If intubation is harmful, do we want to know?

If intubation by the average paramedic is harmful, do we want to know?

If intubation by the average emergency physician is harmful, do we want to know?

It isn’t as if we take intubation seriously. If we did take intubation seriously, we would practice much, much more than we do. In stead, we make excuses for failing to practice something that we claim is life-saving, because we are too arrogant to admit that practice is important to develop and maintain any skill.

Practicing on even the most basic mannequin should be done before every shift, whether you are a paramedic or an emergency physician. Unless you have a 99%, or better, success rate on hundreds of patients.

Footnotes:

[1] Intubation by Emergency Physicians: How Often Is Enough?
Kerrey BT, Wang H.
Ann Emerg Med. 2019 Dec;74(6):795-796. doi: 10.1016/j.annemergmed.2019.06.022. Epub 2019 Aug 19. No abstract available.
PMID: 31439364

The article above is commentary on the article below:

Procedural Experience With Intubation: Results From a National Emergency Medicine Group.
Carlson JN, Zocchi M, Marsh K, McCoy C, Pines JM, Christensen A, Kornas R, Venkat A.
Ann Emerg Med. 2019 Dec;74(6):786-794. doi: 10.1016/j.annemergmed.2019.04.025. Epub 2019 Jun 24.
PMID: 31248674

[2] Mortality and morbidity in patients receiving encainide, flecainide, or placebo. The Cardiac Arrhythmia Suppression Trial.
Echt DS, Liebson PR, Mitchell LB, Peters RW, Obias-Manno D, Barker AH, Arensberg D, Baker A, Friedman L, Greene HL, et al.
N Engl J Med. 1991 Mar 21;324(12):781-8.
PMID: 1900101

Free Full Text from N Engl J Med.

[3] Blood-Letting
Br Med J.
1871 March 18; 1(533): 283–291.
PMCID: PMC2260507
 

Physicians observed of old, and continued to observe for many centuries, the following facts concerning blood-letting.

1. It gave relief to pain. . . . .

2. It diminished swelling. . . . .

3. It diminished local redness or congestion. . . . .

4. For a short time after bleeding, either local or general, abnormal heat was sensibly diminished.

5. After bleeding, spasms ceased, . . . .

6. If the blood could be made to run, patients were roused up suddenly from the apparent death of coma. (This was puzzling to those who regarded spasm and paralysis as opposite states; but it showed the catholic applicability of the remedy.)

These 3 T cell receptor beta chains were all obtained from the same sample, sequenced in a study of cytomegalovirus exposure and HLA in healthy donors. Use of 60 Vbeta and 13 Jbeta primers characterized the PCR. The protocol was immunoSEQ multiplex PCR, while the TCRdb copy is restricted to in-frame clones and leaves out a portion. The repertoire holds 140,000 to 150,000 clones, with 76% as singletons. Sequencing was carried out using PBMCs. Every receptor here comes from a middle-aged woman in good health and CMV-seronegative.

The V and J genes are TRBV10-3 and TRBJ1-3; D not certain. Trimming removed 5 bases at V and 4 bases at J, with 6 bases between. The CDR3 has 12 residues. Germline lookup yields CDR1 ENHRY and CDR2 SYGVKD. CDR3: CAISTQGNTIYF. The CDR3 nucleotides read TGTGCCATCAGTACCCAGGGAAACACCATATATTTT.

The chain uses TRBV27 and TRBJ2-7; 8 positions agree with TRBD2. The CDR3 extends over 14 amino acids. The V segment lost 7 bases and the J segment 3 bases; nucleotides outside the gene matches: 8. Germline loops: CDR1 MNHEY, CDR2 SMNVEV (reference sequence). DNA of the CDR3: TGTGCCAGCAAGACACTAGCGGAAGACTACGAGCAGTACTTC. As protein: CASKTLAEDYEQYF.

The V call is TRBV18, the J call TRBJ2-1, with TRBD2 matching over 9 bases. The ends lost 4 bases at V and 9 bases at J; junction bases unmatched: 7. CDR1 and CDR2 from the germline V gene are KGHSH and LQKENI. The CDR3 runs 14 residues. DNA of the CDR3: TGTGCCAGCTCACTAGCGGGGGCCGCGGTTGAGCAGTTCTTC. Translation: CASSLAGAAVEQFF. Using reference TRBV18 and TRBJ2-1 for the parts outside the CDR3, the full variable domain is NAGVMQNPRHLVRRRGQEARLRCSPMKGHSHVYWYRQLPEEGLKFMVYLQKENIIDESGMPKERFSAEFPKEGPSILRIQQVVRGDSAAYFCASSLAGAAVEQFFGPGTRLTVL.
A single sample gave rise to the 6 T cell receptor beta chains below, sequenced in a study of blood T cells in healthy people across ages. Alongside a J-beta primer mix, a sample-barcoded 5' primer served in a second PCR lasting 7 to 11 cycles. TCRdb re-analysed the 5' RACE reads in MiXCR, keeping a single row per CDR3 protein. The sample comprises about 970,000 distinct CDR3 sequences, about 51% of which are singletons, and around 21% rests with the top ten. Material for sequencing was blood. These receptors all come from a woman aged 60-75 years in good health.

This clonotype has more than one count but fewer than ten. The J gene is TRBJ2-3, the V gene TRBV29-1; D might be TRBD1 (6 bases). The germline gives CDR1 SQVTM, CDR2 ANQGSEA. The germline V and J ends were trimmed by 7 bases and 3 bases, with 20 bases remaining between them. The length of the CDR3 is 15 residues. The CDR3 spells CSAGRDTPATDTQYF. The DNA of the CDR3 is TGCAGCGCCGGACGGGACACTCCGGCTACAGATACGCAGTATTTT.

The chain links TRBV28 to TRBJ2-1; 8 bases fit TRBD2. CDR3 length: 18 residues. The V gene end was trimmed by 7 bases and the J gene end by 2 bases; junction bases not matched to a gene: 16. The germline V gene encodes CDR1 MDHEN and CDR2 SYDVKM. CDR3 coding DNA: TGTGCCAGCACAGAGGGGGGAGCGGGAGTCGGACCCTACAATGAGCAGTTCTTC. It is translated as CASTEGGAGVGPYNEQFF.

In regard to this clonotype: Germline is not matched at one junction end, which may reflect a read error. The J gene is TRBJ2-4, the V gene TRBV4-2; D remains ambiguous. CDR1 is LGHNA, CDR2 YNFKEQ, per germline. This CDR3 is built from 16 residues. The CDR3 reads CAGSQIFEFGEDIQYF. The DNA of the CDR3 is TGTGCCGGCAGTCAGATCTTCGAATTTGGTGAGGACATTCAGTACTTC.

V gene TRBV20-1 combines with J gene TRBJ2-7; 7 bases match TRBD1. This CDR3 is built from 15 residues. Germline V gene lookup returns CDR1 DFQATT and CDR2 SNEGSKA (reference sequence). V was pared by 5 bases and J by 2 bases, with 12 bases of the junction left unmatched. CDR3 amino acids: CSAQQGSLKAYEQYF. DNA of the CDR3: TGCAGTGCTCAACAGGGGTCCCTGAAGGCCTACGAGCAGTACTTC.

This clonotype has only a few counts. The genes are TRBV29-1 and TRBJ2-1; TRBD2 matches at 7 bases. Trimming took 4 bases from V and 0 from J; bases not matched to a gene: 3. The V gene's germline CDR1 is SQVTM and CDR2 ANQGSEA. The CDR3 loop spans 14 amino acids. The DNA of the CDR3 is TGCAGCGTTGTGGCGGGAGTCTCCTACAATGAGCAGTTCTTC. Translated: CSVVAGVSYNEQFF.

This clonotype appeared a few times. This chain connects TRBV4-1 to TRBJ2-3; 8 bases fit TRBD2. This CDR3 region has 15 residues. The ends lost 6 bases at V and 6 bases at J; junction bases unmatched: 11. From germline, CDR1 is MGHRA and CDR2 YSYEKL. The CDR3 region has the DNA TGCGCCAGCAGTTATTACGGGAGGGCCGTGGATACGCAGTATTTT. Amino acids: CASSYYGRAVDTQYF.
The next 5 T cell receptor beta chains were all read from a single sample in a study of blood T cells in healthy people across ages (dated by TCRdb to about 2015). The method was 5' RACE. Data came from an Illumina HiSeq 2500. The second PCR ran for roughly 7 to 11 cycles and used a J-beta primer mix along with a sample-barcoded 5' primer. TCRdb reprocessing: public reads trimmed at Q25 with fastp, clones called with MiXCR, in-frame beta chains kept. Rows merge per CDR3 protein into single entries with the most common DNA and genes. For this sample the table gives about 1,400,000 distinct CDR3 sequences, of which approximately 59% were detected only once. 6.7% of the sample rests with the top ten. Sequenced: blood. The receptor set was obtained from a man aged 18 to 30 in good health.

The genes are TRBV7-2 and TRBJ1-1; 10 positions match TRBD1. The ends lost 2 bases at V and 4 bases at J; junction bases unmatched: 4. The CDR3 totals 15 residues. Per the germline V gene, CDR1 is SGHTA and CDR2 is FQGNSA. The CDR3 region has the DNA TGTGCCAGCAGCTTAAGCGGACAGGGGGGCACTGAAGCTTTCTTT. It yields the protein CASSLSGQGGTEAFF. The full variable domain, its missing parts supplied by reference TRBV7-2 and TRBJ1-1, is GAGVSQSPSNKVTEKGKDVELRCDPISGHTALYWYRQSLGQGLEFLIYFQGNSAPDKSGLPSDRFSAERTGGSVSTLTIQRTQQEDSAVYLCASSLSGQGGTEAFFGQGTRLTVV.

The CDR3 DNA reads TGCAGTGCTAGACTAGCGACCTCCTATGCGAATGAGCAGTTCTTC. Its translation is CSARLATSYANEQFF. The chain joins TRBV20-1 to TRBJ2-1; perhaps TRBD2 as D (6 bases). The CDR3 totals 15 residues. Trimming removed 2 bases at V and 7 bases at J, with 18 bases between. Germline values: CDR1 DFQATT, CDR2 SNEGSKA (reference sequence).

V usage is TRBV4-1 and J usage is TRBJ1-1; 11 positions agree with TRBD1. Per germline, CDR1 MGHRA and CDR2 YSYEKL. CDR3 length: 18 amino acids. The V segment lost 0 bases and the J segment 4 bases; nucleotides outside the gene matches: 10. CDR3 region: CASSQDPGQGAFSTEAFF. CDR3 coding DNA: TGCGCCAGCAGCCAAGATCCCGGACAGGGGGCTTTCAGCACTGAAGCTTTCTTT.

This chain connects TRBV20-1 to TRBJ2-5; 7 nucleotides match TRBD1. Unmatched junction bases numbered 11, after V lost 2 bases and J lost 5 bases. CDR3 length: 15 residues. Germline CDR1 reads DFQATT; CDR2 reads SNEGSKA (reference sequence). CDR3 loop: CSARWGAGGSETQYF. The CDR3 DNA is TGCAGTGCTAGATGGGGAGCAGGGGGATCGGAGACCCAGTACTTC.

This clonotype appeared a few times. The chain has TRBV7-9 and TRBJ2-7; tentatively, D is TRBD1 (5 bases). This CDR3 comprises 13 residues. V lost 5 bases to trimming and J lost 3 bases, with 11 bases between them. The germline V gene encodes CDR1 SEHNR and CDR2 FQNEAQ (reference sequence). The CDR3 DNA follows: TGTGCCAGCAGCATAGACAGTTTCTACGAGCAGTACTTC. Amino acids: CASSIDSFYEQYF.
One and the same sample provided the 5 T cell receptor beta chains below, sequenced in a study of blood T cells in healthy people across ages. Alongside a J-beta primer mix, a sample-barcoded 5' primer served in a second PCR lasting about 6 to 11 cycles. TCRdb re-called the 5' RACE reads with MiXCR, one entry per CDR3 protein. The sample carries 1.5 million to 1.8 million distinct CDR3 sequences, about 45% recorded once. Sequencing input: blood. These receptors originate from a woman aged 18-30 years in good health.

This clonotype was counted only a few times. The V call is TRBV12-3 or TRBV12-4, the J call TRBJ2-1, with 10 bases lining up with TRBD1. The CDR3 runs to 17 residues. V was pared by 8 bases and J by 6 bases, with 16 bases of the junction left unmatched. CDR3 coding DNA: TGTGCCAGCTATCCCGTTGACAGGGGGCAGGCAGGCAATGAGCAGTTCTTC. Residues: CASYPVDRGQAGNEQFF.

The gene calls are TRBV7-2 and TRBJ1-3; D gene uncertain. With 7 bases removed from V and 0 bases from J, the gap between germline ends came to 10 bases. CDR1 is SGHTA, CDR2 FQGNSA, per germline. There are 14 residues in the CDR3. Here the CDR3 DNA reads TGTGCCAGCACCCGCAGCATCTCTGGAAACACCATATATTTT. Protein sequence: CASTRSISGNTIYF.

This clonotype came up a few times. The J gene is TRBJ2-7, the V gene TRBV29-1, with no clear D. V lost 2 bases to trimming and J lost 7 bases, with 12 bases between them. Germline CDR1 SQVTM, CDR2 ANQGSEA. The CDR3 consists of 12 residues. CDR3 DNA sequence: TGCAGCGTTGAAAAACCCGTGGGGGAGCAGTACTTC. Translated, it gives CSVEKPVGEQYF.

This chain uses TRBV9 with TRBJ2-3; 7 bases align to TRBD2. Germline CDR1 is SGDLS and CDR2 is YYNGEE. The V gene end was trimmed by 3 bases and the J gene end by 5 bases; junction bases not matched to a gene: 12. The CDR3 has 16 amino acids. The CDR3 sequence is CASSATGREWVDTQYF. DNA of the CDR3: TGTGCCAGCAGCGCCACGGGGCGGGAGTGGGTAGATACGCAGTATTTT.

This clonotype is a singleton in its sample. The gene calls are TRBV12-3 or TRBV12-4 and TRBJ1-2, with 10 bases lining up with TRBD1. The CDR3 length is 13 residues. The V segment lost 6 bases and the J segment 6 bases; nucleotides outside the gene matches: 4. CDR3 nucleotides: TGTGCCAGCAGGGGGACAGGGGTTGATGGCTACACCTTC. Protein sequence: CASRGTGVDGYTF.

7. Natural (wrongly termed ” accidental”) hacmorrhages were observed sometimes to end disease. . . . .

8. . . . venesection would cause hamorrhages to cease.
 

.

Why are we still intubating, when there is no evidence of benefit and we refuse to practice this “skill”?

 
Also to be posted on ResearchBlogging.org when they relaunch the site.

The results are in from two studies comparing intubation with laryngeal airways. There continues to be no good reason to intubate cardiac arrest patients. There is no apparent benefit and the focus on this rarely used, and almost never practiced, procedure seems to be more for the feelings of the people providing treatment, than for the patients.
 

Patients with a short duration of cardiac arrest and who receive bystander resuscitation, defibrillation, or both, are considerably more likely to survive and are also less likely to require advanced airway management.22 This problem of confounding by indication is an important limitation of many large observational studies that show an association between advanced airway management and poor outcome in out-of-hospital cardiac arrest.23 This study found that 21.1% (360/1704) of patients who did not receive advanced airway management achieved a good outcome compared with 3.3% (251/7576) of patients who received advanced airway management.[1]

 

In other words, we are the least skilled, are the least experienced, and we have the least amount of practice, but we are attempting to perform a difficult airway skill under the least favorable conditions. Ironically, we claim to be doing what is best for the patient. We are corrupt, incompetent, or both.

We also do not have good evidence that any kind of active ventilation is indicated for cardiac arrest, unless the cardiac arrest is due to respiratory conditions. Passive ventilation, which is the result of high quality chest compressions, appears to produce better outcomes (several studies are listed at the end).

We need to stop considering our harmful interventions to be the standard and withholding harmful treatments to be the intervention. We are using interventions that have well known and serious adverse effects. This attempt to defend the status quo, at the expense of honesty, has not been beneficial to patients.